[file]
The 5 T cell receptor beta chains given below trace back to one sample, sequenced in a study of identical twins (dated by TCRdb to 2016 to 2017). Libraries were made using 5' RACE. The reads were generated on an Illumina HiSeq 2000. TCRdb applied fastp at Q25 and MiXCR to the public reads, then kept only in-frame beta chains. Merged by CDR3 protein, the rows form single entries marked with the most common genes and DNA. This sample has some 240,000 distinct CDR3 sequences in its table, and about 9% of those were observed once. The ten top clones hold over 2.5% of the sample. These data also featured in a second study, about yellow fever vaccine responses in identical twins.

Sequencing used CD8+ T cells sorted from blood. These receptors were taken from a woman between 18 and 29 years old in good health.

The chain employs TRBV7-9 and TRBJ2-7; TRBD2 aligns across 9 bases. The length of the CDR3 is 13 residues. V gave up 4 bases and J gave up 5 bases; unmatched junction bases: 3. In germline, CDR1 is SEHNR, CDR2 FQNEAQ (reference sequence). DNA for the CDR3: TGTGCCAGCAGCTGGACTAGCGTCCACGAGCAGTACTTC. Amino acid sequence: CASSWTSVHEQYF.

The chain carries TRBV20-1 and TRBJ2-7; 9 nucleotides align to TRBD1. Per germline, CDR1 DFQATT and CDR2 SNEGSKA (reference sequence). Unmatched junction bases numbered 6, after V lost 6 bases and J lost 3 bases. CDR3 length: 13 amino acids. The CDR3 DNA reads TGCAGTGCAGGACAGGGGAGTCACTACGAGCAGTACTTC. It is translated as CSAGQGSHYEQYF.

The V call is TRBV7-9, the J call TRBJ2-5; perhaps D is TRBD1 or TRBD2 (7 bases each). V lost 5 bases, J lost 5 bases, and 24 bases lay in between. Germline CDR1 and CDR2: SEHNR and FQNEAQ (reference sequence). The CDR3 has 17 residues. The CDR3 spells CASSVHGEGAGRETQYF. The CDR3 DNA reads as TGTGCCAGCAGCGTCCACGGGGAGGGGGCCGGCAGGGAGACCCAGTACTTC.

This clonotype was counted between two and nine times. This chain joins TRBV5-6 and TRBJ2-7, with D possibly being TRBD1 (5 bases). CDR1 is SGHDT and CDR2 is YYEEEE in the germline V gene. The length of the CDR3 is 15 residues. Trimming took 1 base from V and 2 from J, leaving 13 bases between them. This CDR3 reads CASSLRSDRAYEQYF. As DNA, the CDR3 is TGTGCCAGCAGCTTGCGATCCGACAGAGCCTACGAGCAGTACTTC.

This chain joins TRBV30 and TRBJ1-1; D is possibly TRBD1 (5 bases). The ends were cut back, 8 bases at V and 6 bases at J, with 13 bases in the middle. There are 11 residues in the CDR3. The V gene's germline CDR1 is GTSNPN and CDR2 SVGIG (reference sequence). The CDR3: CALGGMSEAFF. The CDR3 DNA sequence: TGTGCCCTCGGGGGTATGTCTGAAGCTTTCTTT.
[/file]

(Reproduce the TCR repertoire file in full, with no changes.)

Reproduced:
The 5 T cell receptor beta chains given below trace back to one sample, sequenced in a study of identical twins (dated by TCRdb to 2016 to 2017). Libraries were made using 5' RACE. The reads were generated on an Illumina HiSeq 2000. TCRdb applied fastp at Q25 and MiXCR to the public reads, then kept only in-frame beta chains. Merged by CDR3 protein, the rows form single entries marked with the most common genes and DNA. This sample has some 240,000 distinct CDR3 sequences in its table, and about 9% of those were observed once. The ten top clones hold over 2.5% of the sample. These data also featured in a second study, about yellow fever vaccine responses in identical twins.

Sequencing used CD8+ T cells sorted from blood. These receptors were taken from a woman between 18 and 29 years old in good health.

The chain employs TRBV7-9 and TRBJ2-7; TRBD2 aligns across 9 bases. The length of the CDR3 is 13 residues. V gave up 4 bases and J gave up 5 bases; unmatched junction bases: 3. In germline, CDR1 is SEHNR, CDR2 FQNEAQ (reference sequence). DNA for the CDR3: TGTGCCAGCAGCTGGACTAGCGTCCACGAGCAGTACTTC. Amino acid sequence: CASSWTSVHEQYF.

The chain carries TRBV20-1 and TRBJ2-7; 9 nucleotides align to TRBD1. Per germline, CDR1 DFQATT and CDR2 SNEGSKA (reference sequence). Unmatched junction bases numbered 6, after V lost 6 bases and J lost 3 bases. CDR3 length: 13 amino acids. The CDR3 DNA reads TGCAGTGCAGGACAGGGGAGTCACTACGAGCAGTACTTC. It is translated as CSAGQGSHYEQYF.

The V call is TRBV7-9, the J call TRBJ2-5; perhaps D is TRBD1 or TRBD2 (7 bases each). V lost 5 bases, J lost 5 bases, and 24 bases lay in between. Germline CDR1 and CDR2: SEHNR and FQNEAQ (reference sequence). The CDR3 has 17 residues. The CDR3 spells CASSVHGEGAGRETQYF. The CDR3 DNA reads as TGTGCCAGCAGCGTCCACGGGGAGGGGGCCGGCAGGGAGACCCAGTACTTC.

This clonotype was counted between two and nine times. This chain joins TRBV5-6 and TRBJ2-7, with D possibly being TRBD1 (5 bases). CDR1 is SGHDT and CDR2 is YYEEEE in the germline V gene. The length of the CDR3 is 15 residues. Trimming took 1 base from V and 2 from J, leaving 13 bases between them. This CDR3 reads CASSLRSDRAYEQYF. As DNA, the CDR3 is TGTGCCAGCAGCTTGCGATCCGACAGAGCCTACGAGCAGTACTTC.

This chain joins TRBV30 and TRBJ1-1; D is possibly TRBD1 (5 bases). The ends were cut back, 8 bases at V and 6 bases at J, with 13 bases in the middle. There are 11 residues in the CDR3. The V gene's germline CDR1 is GTSNPN and CDR2 SVGIG (reference sequence). The CDR3: CALGGMSEAFF. The CDR3 DNA sequence: TGTGCCCTCGGGGGTATGTCTGAAGCTTTCTTT.